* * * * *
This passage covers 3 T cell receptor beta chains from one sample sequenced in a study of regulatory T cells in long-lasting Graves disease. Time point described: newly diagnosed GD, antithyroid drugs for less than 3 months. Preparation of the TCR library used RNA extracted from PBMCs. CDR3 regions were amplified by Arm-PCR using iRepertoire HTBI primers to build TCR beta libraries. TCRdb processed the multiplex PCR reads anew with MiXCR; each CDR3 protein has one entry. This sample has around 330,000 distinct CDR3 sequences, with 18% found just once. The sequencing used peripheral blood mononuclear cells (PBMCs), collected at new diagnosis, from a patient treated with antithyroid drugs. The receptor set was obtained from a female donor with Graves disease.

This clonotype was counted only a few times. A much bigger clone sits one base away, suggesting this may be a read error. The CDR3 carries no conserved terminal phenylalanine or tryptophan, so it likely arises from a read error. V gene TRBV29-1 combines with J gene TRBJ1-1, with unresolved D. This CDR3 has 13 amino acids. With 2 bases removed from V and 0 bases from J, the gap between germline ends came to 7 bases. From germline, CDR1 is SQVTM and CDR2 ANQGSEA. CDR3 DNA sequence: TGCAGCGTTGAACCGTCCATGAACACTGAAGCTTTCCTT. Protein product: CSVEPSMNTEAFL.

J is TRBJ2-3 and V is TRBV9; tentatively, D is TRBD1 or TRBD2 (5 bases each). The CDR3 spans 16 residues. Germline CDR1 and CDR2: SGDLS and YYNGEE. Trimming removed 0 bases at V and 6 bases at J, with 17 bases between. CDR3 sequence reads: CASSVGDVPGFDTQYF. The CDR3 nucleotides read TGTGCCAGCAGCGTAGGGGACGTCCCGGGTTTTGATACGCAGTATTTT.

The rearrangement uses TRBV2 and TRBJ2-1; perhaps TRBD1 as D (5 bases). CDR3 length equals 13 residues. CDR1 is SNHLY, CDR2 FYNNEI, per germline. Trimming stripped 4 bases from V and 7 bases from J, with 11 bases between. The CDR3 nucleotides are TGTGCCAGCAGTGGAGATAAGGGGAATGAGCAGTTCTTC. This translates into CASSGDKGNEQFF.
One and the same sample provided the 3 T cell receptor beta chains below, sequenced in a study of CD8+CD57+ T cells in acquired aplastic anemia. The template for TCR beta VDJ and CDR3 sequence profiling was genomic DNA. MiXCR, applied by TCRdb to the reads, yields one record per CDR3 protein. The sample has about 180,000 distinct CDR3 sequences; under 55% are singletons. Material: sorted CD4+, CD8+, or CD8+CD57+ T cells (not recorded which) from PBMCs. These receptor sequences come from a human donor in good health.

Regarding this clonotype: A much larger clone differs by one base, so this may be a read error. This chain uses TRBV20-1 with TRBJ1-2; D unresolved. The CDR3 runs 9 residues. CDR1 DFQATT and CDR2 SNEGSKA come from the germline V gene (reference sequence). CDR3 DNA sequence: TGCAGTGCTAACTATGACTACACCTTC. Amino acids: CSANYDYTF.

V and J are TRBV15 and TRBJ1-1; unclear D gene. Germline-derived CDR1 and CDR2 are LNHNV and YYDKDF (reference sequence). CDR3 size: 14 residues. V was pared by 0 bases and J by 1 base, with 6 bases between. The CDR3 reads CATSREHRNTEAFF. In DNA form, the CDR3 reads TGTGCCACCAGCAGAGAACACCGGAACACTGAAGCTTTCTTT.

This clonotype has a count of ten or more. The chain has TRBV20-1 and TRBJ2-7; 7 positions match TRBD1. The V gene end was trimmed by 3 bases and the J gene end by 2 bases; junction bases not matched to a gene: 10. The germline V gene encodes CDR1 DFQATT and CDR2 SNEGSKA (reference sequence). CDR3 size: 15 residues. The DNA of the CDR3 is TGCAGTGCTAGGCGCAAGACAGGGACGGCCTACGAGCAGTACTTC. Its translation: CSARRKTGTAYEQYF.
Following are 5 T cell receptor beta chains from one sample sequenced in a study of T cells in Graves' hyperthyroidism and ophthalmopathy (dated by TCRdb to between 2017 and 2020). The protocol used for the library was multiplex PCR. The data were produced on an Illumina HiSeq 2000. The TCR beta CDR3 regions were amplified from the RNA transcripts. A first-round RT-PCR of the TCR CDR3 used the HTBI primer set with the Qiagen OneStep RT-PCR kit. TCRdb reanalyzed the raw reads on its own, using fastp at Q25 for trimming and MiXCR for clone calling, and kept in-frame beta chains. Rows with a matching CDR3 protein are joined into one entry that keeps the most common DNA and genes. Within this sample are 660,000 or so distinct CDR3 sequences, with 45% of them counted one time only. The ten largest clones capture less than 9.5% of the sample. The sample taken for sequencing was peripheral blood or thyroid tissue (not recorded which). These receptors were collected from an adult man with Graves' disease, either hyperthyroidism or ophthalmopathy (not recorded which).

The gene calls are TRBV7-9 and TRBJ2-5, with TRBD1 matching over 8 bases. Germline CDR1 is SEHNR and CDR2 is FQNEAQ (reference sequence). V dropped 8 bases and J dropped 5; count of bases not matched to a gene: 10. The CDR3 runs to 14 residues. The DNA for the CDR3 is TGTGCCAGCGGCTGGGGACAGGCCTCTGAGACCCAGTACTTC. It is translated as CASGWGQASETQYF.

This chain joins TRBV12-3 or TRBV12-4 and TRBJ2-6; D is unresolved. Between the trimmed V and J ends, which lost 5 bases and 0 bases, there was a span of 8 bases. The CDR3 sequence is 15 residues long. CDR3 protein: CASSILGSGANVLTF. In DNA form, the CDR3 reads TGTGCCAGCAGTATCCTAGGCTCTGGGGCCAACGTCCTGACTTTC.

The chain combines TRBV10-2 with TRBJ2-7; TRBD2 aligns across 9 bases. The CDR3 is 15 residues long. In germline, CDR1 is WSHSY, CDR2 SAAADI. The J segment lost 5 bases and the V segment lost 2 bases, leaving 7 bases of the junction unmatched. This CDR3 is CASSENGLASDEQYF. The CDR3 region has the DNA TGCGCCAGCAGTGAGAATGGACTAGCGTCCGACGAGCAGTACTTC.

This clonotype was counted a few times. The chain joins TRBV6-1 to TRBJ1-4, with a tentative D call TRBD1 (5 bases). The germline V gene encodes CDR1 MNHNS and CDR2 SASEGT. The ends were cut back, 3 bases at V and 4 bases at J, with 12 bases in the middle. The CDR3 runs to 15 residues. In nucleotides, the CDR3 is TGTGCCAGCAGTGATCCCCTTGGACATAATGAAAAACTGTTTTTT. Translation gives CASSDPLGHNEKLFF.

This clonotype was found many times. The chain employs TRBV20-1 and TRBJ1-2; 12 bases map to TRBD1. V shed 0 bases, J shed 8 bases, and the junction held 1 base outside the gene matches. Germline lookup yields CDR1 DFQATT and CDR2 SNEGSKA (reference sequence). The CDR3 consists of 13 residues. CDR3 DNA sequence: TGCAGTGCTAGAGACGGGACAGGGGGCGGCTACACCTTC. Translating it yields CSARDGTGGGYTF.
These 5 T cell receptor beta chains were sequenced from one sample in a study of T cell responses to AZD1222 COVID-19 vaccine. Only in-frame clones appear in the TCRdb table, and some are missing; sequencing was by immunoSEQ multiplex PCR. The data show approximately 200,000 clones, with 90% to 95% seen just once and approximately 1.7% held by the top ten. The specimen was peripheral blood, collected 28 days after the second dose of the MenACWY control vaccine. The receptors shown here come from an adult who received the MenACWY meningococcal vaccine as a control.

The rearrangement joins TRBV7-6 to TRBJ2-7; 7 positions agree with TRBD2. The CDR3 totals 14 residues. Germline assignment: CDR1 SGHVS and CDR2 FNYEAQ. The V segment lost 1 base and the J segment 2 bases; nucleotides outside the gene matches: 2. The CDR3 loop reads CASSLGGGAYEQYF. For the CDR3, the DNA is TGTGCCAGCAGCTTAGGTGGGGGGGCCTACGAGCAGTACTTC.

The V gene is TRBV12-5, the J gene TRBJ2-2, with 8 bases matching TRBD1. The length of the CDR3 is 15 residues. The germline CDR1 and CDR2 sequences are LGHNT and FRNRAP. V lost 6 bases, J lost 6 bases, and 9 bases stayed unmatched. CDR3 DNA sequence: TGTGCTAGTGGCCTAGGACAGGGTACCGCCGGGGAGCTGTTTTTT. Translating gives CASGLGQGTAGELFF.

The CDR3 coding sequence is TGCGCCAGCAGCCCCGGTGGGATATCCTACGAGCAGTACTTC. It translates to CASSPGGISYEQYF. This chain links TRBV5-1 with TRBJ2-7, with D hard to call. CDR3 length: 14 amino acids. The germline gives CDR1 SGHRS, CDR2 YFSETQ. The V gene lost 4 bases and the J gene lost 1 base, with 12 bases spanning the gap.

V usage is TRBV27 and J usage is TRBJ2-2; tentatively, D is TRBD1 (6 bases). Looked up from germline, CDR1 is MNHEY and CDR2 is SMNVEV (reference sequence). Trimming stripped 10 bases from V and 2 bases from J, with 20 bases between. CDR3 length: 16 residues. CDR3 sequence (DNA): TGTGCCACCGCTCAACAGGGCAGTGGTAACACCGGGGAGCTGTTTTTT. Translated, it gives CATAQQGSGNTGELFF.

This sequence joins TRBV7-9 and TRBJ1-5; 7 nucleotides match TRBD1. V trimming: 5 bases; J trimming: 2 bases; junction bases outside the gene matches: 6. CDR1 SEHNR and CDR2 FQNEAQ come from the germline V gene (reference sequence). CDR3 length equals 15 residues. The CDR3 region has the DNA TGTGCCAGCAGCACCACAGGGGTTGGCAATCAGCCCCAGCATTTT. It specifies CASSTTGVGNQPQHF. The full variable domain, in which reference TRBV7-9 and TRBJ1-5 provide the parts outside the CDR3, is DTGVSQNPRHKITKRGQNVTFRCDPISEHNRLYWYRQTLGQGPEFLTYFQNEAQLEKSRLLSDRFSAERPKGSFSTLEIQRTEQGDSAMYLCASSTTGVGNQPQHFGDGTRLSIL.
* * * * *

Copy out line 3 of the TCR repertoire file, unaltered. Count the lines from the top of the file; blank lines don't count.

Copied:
J is TRBJ2-3 and V is TRBV9; tentatively, D is TRBD1 or TRBD2 (5 bases each). The CDR3 spans 16 residues. Germline CDR1 and CDR2: SGDLS and YYNGEE. Trimming removed 0 bases at V and 6 bases at J, with 17 bases between. CDR3 sequence reads: CASSVGDVPGFDTQYF. The CDR3 nucleotides read TGTGCCAGCAGCGTAGGGGACGTCCCGGGTTTTGATACGCAGTATTTT.